Goldschmidt - mellem dansk og jødisk


  • Søren Schou


Danish-Jewish Meïr Aron Goldschmidt (1819-1887) was one of the outstanding novelists and short story writers of his time. Romanticism was on the wane and a realism dealing with the problems of modern life was looming on the horizon. In some ways, Goldschmidt was a figure between the times, but in one important respect he dealt with a major contemporary issue, as he was the first significant writer who discussed the Jews’ often precarious situation in the mid-nineteenth century. It has been said that the central problem of his life was the struggle to belong. His first novel, En Jøde (A Jew) (1845), was a deeply pessimistic tale of the young Jew Jacob Bendixen who tries to reconcile Danish and Jewish culture, but in vain. After his failed engagement to the young Christian girl Thora Fangel, he leaves Denmark in order to join the social revolutions taking place throughout Europe at the time. His return to Denmark brings nothing but disappointment and misery, and Jacob becomes a pawnbroker in order to seek revenge over his enemies. The fundamental conflict between Jewish and Danish was an important motive in most of Goldschmidt’s work, but the pessimistic attitude was softened in some ways, and his late short stories in particular depict various types from the Jewish community with empathy and humor. The stories in his volume of tales from around the world – Kjærlighedshistorier fra mange Lande (Love stories from many countries) (1867) – deserve to be better known. Here Goldschmidt tries to show how differently and yet similarly human beings cope with fundamental feelings of love, jealousy, infatuation, resignation. Appropriately, the setting of this telling of tales from many parts of the world is the Paris World Exposition in 1867. This is the place where countries and cultures meet, and where people get acquainted with each other. Goldschmidt collected this volume of stories, all written by himself, about identity, and about the ways we human beings get to know ourselves when we are exposed to other cultures. An inexhaustible collection indeed, written by a man who had matured in many ways since the depression and doom of the first novel.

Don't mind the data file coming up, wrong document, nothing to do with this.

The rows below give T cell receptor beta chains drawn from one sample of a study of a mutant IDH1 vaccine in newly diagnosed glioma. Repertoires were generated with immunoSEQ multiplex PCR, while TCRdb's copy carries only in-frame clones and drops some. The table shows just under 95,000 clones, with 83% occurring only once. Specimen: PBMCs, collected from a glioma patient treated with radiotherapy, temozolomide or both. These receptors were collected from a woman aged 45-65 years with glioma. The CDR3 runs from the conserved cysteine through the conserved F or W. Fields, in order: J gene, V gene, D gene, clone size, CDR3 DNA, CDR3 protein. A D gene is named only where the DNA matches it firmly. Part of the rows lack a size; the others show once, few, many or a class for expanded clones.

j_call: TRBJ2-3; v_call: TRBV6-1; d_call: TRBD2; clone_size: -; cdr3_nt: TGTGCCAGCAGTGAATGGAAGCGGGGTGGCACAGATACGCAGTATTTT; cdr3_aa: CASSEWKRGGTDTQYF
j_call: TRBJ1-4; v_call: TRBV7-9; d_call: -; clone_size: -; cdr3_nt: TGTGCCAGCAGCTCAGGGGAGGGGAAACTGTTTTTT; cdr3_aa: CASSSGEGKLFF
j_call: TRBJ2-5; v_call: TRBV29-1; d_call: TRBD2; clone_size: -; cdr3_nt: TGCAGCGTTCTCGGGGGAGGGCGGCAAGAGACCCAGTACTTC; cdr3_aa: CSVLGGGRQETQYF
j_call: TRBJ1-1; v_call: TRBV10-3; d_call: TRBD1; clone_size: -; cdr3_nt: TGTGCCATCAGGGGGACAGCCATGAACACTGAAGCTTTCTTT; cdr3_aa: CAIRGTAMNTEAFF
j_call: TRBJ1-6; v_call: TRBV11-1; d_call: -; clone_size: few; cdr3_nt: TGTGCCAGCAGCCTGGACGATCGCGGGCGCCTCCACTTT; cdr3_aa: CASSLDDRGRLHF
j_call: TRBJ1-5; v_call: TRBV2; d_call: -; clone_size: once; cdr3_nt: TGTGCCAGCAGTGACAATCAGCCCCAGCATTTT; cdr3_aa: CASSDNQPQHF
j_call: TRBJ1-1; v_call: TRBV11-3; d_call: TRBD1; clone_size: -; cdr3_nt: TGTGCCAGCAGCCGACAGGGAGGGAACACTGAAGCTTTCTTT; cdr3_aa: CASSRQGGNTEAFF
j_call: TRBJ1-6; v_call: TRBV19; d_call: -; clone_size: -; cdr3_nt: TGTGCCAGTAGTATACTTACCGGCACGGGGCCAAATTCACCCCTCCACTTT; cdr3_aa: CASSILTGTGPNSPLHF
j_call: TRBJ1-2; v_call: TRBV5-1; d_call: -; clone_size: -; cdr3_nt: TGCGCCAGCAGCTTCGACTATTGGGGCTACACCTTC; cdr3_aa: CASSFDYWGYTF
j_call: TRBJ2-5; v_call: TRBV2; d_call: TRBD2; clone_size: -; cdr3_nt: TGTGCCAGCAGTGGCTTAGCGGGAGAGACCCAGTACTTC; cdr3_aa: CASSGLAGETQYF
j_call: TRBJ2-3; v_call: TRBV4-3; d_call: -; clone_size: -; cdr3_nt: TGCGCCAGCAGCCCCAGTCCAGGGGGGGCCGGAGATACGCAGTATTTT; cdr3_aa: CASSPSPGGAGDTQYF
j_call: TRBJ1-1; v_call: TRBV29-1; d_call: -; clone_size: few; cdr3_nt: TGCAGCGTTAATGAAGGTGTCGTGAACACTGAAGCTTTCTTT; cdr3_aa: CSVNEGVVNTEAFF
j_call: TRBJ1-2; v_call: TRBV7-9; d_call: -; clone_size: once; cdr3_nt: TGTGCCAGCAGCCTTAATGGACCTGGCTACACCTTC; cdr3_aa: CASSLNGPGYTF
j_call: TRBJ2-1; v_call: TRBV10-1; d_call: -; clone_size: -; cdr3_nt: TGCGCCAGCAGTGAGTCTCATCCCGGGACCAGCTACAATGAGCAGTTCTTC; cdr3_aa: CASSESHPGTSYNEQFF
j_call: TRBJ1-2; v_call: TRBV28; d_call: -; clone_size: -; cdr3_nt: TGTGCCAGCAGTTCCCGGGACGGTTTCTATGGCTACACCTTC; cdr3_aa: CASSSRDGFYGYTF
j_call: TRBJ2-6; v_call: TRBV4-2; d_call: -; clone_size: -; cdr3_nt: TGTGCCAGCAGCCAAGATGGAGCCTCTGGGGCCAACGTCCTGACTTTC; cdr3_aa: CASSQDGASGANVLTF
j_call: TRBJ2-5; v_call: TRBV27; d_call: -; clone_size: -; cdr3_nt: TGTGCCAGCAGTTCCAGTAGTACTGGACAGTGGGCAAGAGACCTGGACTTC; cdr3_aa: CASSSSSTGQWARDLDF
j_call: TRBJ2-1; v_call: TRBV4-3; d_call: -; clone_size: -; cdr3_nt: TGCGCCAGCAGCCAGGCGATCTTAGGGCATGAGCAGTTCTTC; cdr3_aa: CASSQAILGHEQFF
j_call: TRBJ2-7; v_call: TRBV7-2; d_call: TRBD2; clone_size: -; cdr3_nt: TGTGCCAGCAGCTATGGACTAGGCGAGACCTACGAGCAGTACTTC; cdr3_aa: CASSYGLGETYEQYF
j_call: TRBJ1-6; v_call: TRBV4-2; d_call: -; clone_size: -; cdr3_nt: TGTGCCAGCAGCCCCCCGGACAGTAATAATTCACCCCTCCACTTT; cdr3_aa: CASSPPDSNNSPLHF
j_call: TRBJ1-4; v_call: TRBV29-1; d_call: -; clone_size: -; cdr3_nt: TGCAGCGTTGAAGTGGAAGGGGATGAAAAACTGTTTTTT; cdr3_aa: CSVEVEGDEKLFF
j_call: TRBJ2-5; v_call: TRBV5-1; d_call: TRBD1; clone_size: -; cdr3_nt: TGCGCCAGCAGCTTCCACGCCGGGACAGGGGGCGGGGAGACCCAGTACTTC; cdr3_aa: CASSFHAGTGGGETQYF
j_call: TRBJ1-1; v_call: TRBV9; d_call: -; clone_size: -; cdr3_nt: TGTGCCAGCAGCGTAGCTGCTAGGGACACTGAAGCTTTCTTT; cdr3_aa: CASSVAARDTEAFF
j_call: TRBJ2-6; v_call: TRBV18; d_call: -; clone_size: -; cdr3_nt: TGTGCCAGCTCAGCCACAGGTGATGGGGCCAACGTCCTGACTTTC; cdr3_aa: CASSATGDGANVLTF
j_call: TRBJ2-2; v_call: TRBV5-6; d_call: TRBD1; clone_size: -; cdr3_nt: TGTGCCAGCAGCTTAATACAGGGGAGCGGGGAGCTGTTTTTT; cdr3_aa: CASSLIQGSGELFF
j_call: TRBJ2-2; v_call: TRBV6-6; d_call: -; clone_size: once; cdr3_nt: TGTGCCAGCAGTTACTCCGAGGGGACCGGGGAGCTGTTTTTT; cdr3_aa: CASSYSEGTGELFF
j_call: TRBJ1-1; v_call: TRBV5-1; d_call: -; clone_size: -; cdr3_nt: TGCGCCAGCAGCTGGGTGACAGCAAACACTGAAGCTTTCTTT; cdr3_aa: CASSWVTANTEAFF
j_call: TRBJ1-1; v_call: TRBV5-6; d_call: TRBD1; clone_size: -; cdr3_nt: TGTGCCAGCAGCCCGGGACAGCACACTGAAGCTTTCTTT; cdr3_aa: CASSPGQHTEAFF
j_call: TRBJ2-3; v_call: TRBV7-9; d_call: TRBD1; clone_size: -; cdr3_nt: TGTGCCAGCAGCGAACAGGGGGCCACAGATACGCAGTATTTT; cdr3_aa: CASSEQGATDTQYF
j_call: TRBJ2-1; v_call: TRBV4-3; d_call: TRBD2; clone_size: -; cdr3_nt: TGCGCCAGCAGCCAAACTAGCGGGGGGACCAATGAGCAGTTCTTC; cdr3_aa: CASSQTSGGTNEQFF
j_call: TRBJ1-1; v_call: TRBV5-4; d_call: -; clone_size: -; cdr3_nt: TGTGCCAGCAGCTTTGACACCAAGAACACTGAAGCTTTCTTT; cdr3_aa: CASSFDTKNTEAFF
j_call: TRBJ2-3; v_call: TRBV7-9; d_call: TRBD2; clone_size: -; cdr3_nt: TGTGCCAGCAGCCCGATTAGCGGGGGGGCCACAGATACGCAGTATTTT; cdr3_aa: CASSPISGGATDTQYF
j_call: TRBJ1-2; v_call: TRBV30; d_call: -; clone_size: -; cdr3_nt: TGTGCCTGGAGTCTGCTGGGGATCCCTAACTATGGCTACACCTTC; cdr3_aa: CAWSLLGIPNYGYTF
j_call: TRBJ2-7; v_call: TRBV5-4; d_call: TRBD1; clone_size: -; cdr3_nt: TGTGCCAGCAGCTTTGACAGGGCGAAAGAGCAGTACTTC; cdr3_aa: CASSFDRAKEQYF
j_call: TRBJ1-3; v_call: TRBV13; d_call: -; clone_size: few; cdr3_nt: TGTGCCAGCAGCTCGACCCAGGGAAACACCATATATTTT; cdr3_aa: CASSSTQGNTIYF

Schou, S. (2021). Goldschmidt - mellem dansk og jødisk. Rambam. Tidsskrift for jødisk Kultur Og Forskning, 28(1). Hentet fra